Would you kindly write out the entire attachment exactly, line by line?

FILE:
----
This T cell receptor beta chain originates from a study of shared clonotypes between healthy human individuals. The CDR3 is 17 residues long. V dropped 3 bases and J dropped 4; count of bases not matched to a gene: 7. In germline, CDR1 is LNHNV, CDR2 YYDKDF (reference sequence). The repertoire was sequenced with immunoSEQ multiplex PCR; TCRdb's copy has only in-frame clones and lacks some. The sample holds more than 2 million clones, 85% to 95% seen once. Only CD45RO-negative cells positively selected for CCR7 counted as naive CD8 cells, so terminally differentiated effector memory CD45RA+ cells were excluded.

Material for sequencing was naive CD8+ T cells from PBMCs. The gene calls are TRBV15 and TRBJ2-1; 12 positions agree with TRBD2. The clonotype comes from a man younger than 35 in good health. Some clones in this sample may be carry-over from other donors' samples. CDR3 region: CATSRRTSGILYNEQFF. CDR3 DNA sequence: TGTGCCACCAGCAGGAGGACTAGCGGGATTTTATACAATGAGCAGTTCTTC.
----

This T cell receptor beta chain originates from a study of shared clonotypes between healthy human individuals. The CDR3 is 17 residues long. V dropped 3 bases and J dropped 4; count of bases not matched to a gene: 7. In germline, CDR1 is LNHNV, CDR2 YYDKDF (reference sequence). The repertoire was sequenced with immunoSEQ multiplex PCR; TCRdb's copy has only in-frame clones and lacks some. The sample holds more than 2 million clones, 85% to 95% seen once. Only CD45RO-negative cells positively selected for CCR7 counted as naive CD8 cells, so terminally differentiated effector memory CD45RA+ cells were excluded.

Material for sequencing was naive CD8+ T cells from PBMCs. The gene calls are TRBV15 and TRBJ2-1; 12 positions agree with TRBD2. The clonotype comes from a man younger than 35 in good health. Some clones in this sample may be carry-over from other donors' samples. CDR3 region: CATSRRTSGILYNEQFF. CDR3 DNA sequence: TGTGCCACCAGCAGGAGGACTAGCGGGATTTTATACAATGAGCAGTTCTTC.